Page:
Project 366 – Post No. 021 – A Chorus of Quacking Frogs

What is Project 366? Read more here!

We visited Francis Point last weekend as part of out Snow Geese chase. It was a windy day and the birds were notably absent. What the nature walk lacked in birds, however, the frogs made up for with a chorus of song. Even in the tiniest and most ephemeral of ponds the frogs were croaking loudly in unison as they were getting into an amorous mood. The frogs made a duck-like quacking sound that initially confused us. A recent survey of amphibians at the nearby Beaverhill Bird Observatory only found Wood Frogs (Rana sylvatica or Lithobates sylvaticus) and o with only anecdotal evidence of Boreal Chorus Frogs (Pseudacris maculate) in the area. The Wood Frog is the most widely distributed amphibian in Canada and is associated with moist woodlands and vernal woodland pools. Wood Frogs are the earliest breeders in most of their range. Wood Frogs are known to be exceptionally freeze tolerant with their blood and tissue often freezing during the winter. We made a feeble attempt to visually spot the frogs, but anytime we approached a pond the chorus immediately fell silent. We figured that was their way of saying: “Leave us alone – we are busy”.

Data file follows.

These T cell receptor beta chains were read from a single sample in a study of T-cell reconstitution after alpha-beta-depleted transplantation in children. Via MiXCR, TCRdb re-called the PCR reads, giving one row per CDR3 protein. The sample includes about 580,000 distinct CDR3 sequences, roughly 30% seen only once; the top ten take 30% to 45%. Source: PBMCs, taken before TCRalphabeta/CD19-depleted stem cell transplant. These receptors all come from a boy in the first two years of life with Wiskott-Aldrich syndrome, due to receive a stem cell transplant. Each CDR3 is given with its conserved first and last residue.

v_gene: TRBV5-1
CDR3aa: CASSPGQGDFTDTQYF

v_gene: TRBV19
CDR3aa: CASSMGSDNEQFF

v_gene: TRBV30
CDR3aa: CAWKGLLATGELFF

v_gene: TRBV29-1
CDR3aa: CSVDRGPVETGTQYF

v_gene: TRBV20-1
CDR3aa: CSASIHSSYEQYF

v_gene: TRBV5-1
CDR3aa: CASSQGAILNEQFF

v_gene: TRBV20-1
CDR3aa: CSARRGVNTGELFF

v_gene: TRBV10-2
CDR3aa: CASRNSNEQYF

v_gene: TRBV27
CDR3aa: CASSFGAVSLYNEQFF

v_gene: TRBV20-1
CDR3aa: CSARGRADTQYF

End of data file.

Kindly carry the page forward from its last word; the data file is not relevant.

May the curiosity be with you. This is from “The Birds are Calling” blog (www.thebirdsarecalling.com). Copyright Mario Pineda.

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